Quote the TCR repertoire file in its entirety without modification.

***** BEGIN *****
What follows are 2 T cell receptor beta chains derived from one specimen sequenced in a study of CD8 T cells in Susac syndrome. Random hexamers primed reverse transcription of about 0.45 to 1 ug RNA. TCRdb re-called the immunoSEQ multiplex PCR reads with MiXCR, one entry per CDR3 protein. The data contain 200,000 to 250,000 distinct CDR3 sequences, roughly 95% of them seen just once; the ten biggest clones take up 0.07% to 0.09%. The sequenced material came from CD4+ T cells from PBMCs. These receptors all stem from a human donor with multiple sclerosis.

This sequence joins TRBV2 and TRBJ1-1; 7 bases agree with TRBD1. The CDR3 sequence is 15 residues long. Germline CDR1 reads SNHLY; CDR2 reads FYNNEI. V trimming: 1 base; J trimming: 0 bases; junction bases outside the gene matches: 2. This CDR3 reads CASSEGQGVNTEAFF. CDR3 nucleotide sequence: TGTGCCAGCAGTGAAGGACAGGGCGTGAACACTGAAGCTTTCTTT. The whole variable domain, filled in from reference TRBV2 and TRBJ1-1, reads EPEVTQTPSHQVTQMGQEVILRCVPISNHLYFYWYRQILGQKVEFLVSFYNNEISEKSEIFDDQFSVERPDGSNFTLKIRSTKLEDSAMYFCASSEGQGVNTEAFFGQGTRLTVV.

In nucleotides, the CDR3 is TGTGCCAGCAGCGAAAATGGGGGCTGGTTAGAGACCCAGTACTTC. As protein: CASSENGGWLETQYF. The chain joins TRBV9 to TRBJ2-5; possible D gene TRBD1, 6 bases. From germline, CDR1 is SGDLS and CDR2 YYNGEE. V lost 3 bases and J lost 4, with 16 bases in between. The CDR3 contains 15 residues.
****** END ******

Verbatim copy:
What follows are 2 T cell receptor beta chains derived from one specimen sequenced in a study of CD8 T cells in Susac syndrome. Random hexamers primed reverse transcription of about 0.45 to 1 ug RNA. TCRdb re-called the immunoSEQ multiplex PCR reads with MiXCR, one entry per CDR3 protein. The data contain 200,000 to 250,000 distinct CDR3 sequences, roughly 95% of them seen just once; the ten biggest clones take up 0.07% to 0.09%. The sequenced material came from CD4+ T cells from PBMCs. These receptors all stem from a human donor with multiple sclerosis.

This sequence joins TRBV2 and TRBJ1-1; 7 bases agree with TRBD1. The CDR3 sequence is 15 residues long. Germline CDR1 reads SNHLY; CDR2 reads FYNNEI. V trimming: 1 base; J trimming: 0 bases; junction bases outside the gene matches: 2. This CDR3 reads CASSEGQGVNTEAFF. CDR3 nucleotide sequence: TGTGCCAGCAGTGAAGGACAGGGCGTGAACACTGAAGCTTTCTTT. The whole variable domain, filled in from reference TRBV2 and TRBJ1-1, reads EPEVTQTPSHQVTQMGQEVILRCVPISNHLYFYWYRQILGQKVEFLVSFYNNEISEKSEIFDDQFSVERPDGSNFTLKIRSTKLEDSAMYFCASSEGQGVNTEAFFGQGTRLTVV.

In nucleotides, the CDR3 is TGTGCCAGCAGCGAAAATGGGGGCTGGTTAGAGACCCAGTACTTC. As protein: CASSENGGWLETQYF. The chain joins TRBV9 to TRBJ2-5; possible D gene TRBD1, 6 bases. From germline, CDR1 is SGDLS and CDR2 YYNGEE. V lost 3 bases and J lost 4, with 16 bases in between. The CDR3 contains 15 residues.